NEW BRUNSWICK, NJ –Greg Schiano broke into pregame, rah-rah coachspeak Wednesday, almost as if he was ready right there, right then to lead his team onto the field at Ann Arbor or Columbus or Happy Valley.
There will be a time when Rutgers will be able to take on Michigan, Ohio State, Penn State and the rest of the best of the Big Ten, Schiano told everyone who had crammed into the Hale Center for his re-introductory press conference.
The staff will be hired, the players will be recruited, the facilities will be built and this floundering program will rise again and transform into a football team all of New Jersey can look to with pride.
“You can't say any more that Rutgers is not all in. Rutgers is all-in,” Schiano said. “Now it's our turn. Starts with me, our players. Our fans. Our boosters. Everybody's got to go all in, because here is the problem, we entered the Big Ten Conference a few years ago and the teams that we're looking up at right now, they are not waiting for Rutgers: Hey, come on guys, catch it, not even happening. They are moving.”
Schiano spoke from the heart Wednesday to a room that included Gov. Phil Murphy, Rutgers President Robert Barchi, Athletic Director Pat Hobbs and former players such as Eric LeGrand.
The Rutgers Board of Governors on Tuesday unanimously voted to approve the coach’s eight-year, $32 million contract, ending an on-again, off-again courtship between the school and the coach over the past several weeks.
Schiano’s return seems to have re-energized a fanbase that was horrified at the team’s 9-39 record over the past four seasons.
Schiano walked a red-carpeted walkway lined with about 200 cheering fans as he entered the Hale Center on Wednesday.
One of Schiano’s biggest fans, it turns out, is Gov. Murphy.
Murphy said he had spoken with the Schiano a few times over the past few weeks, trying to broker a deal between the coach and the university he took to six bowl games over his final seven years as Scarlet Knights coach.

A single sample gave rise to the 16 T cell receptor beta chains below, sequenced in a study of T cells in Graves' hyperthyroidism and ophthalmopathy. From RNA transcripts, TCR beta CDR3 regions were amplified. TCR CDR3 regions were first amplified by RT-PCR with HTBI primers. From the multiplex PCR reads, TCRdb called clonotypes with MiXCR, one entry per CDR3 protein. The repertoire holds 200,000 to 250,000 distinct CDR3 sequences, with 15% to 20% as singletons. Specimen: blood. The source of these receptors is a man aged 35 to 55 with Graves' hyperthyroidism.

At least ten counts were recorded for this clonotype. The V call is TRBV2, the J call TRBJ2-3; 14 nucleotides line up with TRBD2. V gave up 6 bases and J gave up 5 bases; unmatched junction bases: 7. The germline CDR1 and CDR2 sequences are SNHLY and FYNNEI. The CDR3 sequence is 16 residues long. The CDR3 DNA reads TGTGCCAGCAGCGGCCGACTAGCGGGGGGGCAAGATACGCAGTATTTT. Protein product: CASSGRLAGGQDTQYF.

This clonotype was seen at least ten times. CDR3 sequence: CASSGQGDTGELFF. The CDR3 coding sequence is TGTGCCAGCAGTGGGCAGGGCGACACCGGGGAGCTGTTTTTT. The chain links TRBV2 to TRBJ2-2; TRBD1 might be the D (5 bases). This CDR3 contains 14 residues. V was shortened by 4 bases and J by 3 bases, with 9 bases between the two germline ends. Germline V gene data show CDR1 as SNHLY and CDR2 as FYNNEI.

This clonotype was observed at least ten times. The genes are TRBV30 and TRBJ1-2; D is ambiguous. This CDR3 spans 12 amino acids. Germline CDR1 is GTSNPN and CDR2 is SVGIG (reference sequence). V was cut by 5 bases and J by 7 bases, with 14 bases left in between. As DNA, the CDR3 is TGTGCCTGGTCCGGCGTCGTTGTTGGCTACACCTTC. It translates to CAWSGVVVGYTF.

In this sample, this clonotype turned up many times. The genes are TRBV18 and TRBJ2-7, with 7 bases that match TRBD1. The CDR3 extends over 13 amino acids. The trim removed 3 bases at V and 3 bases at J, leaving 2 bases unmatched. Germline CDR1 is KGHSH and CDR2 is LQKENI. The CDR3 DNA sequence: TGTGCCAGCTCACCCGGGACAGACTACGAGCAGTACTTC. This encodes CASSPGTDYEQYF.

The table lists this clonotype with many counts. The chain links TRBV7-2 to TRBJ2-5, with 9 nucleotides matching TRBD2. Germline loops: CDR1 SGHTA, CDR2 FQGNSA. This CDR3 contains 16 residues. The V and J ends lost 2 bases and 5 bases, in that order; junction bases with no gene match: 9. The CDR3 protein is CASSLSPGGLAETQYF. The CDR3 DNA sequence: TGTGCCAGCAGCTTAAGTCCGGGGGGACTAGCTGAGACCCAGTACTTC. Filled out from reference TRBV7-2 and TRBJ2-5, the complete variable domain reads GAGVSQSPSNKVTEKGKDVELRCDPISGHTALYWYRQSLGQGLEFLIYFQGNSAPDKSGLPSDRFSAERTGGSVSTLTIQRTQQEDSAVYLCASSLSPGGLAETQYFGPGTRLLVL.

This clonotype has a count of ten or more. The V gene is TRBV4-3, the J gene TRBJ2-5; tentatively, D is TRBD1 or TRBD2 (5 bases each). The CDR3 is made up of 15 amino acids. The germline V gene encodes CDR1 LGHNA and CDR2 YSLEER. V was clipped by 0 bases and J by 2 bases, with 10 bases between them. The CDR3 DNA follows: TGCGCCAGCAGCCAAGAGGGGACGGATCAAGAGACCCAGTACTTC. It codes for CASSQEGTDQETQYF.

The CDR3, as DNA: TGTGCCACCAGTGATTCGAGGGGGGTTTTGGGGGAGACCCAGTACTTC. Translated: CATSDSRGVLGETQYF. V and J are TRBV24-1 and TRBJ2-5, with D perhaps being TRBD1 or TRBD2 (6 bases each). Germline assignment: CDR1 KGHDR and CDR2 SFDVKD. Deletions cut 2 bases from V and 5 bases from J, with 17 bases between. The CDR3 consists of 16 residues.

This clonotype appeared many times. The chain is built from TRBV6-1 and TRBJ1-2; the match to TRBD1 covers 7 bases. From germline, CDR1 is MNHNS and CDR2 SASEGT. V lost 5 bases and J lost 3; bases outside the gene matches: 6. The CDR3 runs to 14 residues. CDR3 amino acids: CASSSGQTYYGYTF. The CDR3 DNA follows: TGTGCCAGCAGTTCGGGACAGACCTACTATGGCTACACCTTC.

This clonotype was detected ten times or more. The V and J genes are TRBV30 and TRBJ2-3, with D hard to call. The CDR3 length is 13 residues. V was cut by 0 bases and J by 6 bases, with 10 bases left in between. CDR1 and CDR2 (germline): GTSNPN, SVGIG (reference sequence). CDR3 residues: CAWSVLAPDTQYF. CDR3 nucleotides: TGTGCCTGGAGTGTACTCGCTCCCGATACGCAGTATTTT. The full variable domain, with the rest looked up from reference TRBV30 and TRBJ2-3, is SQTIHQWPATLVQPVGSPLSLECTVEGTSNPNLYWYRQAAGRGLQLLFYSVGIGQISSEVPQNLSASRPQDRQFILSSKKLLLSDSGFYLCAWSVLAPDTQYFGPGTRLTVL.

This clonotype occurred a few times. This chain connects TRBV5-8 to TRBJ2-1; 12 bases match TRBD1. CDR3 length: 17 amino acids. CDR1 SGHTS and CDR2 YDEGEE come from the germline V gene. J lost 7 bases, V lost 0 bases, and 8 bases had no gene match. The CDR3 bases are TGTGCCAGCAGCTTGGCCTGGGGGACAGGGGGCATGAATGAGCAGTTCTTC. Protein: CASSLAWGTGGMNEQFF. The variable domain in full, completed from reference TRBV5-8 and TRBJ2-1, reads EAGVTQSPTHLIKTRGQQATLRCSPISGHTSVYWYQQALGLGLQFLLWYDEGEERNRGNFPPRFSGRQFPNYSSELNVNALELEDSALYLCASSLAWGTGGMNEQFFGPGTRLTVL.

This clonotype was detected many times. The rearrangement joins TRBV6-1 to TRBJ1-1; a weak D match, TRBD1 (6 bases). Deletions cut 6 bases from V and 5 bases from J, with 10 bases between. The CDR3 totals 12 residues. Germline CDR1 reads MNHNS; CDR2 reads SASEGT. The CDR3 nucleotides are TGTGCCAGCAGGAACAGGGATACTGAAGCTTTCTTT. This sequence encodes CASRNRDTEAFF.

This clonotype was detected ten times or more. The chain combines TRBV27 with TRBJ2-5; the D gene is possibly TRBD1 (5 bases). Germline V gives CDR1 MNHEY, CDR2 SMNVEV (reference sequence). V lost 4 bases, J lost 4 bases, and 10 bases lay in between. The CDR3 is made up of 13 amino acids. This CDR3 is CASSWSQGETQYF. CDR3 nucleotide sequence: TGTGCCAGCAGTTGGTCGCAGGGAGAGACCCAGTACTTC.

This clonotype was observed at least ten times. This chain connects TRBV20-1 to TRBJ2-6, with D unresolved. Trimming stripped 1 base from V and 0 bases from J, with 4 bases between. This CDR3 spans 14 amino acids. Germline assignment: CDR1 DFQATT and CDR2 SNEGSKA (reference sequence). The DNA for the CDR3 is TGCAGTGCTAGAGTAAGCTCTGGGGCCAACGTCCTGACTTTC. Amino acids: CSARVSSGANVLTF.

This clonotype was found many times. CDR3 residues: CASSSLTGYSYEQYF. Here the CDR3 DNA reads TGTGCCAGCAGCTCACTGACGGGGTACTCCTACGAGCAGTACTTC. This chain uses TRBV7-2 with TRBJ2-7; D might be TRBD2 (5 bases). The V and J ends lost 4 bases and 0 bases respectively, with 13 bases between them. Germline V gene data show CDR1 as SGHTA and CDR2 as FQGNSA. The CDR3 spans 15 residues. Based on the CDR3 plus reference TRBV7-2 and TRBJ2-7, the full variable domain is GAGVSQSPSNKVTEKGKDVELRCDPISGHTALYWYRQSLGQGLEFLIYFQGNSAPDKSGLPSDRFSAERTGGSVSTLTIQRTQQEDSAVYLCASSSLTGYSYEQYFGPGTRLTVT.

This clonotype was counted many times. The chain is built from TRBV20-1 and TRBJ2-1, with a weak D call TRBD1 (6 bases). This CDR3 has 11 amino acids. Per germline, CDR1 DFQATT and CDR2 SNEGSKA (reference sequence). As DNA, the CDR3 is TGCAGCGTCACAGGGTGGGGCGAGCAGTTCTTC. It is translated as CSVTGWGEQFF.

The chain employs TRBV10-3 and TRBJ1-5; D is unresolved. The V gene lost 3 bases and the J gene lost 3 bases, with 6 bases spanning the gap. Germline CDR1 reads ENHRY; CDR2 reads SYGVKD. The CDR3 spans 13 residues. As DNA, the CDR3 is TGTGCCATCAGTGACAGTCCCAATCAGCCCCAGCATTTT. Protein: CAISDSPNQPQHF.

“Through our talks, Coach Schiano and I both found we are born under a similar star,” Murphy said. “We both know that everything Rutgers needs, not just to be competitive, but to contend in the Big Ten, is right here in New Jersey. Strong, in-state recruiting was the hallmark of the first Schiano era at Rutgers, and I know it will be the hallmark of this program once again.”
Even the icy relationship that reportedly built up between Schiano and Hobbs during the protracted negotiation process seemed to thaw under the warm feelings in the room.
Hobbs said he recently had lunch with three former Schiano players – Ryan Hart, Brian Leonard and Anthony Cali. If Hobbs needed another little nudge to hire Schiano, the players offered it.
“They talked about how they wouldn't be the men they are today if it wasn't for Coach Schiano,” Hobbs said. “They talked about the way they approached life, how they treat their families, the integrity that they bring to their professions. How they approach everything using the lessons they learned here at Rutgers under Coach Schiano. Incredibly powerful. What a great testament the effect of one person on the effect of hundreds of young men.”
What sort of defense Schiano will employ or who he goes after in recruiting or who his offensive line coach will be are questions for another day.
Wednesday was about the reunification of a coach and the school he professes to love – even to the extent that he and his wife, Christy, hopped a flight to Newark, walked through the airport in a disguise, rented a car and drove into New Brunswick only to find how much the campus and city had changed since he left in 2011.
“I turned to Christy and I said, ‘Oh, I hope this works,’” Schiano said. “We recruited these players with nothing. Literally it was a great academic school but it wasn't -- like compared to other campuses, we kind of hid the campus. Now I can't wait to get our recruits out on that campus, show them proud, say look at this, look at this, because there is no place nicer. It's beautiful.”